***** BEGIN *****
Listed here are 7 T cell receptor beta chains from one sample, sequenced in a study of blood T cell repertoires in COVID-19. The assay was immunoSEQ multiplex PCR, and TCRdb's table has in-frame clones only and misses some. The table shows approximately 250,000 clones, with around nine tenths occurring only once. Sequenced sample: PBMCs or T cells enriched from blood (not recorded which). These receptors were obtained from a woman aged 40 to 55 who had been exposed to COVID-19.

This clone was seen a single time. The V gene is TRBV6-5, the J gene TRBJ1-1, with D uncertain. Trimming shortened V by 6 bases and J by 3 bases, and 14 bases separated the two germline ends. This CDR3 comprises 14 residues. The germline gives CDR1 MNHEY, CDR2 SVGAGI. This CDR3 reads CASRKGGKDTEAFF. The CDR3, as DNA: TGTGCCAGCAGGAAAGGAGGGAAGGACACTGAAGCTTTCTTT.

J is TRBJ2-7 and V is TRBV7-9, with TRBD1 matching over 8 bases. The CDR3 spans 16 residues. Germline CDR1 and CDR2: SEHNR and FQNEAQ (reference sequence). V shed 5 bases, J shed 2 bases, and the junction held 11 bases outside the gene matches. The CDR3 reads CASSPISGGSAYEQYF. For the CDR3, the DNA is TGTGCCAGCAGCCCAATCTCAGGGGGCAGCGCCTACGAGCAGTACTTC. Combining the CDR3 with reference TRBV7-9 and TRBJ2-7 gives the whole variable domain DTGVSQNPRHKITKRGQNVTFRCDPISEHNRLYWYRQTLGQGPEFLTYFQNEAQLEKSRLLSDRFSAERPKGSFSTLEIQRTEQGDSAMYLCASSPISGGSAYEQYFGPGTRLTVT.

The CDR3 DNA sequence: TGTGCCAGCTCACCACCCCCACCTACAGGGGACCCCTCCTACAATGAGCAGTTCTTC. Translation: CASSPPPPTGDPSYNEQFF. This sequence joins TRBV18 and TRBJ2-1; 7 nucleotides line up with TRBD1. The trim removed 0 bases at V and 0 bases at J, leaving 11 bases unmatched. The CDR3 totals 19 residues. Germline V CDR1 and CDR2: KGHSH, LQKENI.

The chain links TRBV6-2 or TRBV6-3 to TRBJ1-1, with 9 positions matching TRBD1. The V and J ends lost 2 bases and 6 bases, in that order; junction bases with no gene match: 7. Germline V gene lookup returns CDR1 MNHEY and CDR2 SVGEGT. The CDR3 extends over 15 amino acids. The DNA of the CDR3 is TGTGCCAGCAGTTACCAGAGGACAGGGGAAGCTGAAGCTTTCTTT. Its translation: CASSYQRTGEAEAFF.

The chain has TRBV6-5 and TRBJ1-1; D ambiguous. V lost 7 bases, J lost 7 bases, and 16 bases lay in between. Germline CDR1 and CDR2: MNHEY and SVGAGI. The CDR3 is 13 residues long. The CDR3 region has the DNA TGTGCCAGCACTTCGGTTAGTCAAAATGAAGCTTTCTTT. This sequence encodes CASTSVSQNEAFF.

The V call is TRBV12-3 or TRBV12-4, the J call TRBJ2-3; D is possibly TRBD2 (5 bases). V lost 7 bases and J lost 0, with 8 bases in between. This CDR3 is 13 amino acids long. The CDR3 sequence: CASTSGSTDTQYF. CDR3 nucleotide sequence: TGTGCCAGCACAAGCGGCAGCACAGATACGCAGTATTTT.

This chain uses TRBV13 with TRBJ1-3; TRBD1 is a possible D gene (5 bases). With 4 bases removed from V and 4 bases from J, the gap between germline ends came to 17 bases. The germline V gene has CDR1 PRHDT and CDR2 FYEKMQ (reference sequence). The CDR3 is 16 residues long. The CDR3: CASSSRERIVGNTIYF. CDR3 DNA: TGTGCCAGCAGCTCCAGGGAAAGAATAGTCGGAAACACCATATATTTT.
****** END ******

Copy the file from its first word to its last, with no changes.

Listed here are 7 T cell receptor beta chains from one sample, sequenced in a study of blood T cell repertoires in COVID-19. The assay was immunoSEQ multiplex PCR, and TCRdb's table has in-frame clones only and misses some. The table shows approximately 250,000 clones, with around nine tenths occurring only once. Sequenced sample: PBMCs or T cells enriched from blood (not recorded which). These receptors were obtained from a woman aged 40 to 55 who had been exposed to COVID-19.

This clone was seen a single time. The V gene is TRBV6-5, the J gene TRBJ1-1, with D uncertain. Trimming shortened V by 6 bases and J by 3 bases, and 14 bases separated the two germline ends. This CDR3 comprises 14 residues. The germline gives CDR1 MNHEY, CDR2 SVGAGI. This CDR3 reads CASRKGGKDTEAFF. The CDR3, as DNA: TGTGCCAGCAGGAAAGGAGGGAAGGACACTGAAGCTTTCTTT.

J is TRBJ2-7 and V is TRBV7-9, with TRBD1 matching over 8 bases. The CDR3 spans 16 residues. Germline CDR1 and CDR2: SEHNR and FQNEAQ (reference sequence). V shed 5 bases, J shed 2 bases, and the junction held 11 bases outside the gene matches. The CDR3 reads CASSPISGGSAYEQYF. For the CDR3, the DNA is TGTGCCAGCAGCCCAATCTCAGGGGGCAGCGCCTACGAGCAGTACTTC. Combining the CDR3 with reference TRBV7-9 and TRBJ2-7 gives the whole variable domain DTGVSQNPRHKITKRGQNVTFRCDPISEHNRLYWYRQTLGQGPEFLTYFQNEAQLEKSRLLSDRFSAERPKGSFSTLEIQRTEQGDSAMYLCASSPISGGSAYEQYFGPGTRLTVT.

The CDR3 DNA sequence: TGTGCCAGCTCACCACCCCCACCTACAGGGGACCCCTCCTACAATGAGCAGTTCTTC. Translation: CASSPPPPTGDPSYNEQFF. This sequence joins TRBV18 and TRBJ2-1; 7 nucleotides line up with TRBD1. The trim removed 0 bases at V and 0 bases at J, leaving 11 bases unmatched. The CDR3 totals 19 residues. Germline V CDR1 and CDR2: KGHSH, LQKENI.

The chain links TRBV6-2 or TRBV6-3 to TRBJ1-1, with 9 positions matching TRBD1. The V and J ends lost 2 bases and 6 bases, in that order; junction bases with no gene match: 7. Germline V gene lookup returns CDR1 MNHEY and CDR2 SVGEGT. The CDR3 extends over 15 amino acids. The DNA of the CDR3 is TGTGCCAGCAGTTACCAGAGGACAGGGGAAGCTGAAGCTTTCTTT. Its translation: CASSYQRTGEAEAFF.

The chain has TRBV6-5 and TRBJ1-1; D ambiguous. V lost 7 bases, J lost 7 bases, and 16 bases lay in between. Germline CDR1 and CDR2: MNHEY and SVGAGI. The CDR3 is 13 residues long. The CDR3 region has the DNA TGTGCCAGCACTTCGGTTAGTCAAAATGAAGCTTTCTTT. This sequence encodes CASTSVSQNEAFF.

The V call is TRBV12-3 or TRBV12-4, the J call TRBJ2-3; D is possibly TRBD2 (5 bases). V lost 7 bases and J lost 0, with 8 bases in between. This CDR3 is 13 amino acids long. The CDR3 sequence: CASTSGSTDTQYF. CDR3 nucleotide sequence: TGTGCCAGCACAAGCGGCAGCACAGATACGCAGTATTTT.

This chain uses TRBV13 with TRBJ1-3; TRBD1 is a possible D gene (5 bases). With 4 bases removed from V and 4 bases from J, the gap between germline ends came to 17 bases. The germline V gene has CDR1 PRHDT and CDR2 FYEKMQ (reference sequence). The CDR3 is 16 residues long. The CDR3: CASSSRERIVGNTIYF. CDR3 DNA: TGTGCCAGCAGCTCCAGGGAAAGAATAGTCGGAAACACCATATATTTT.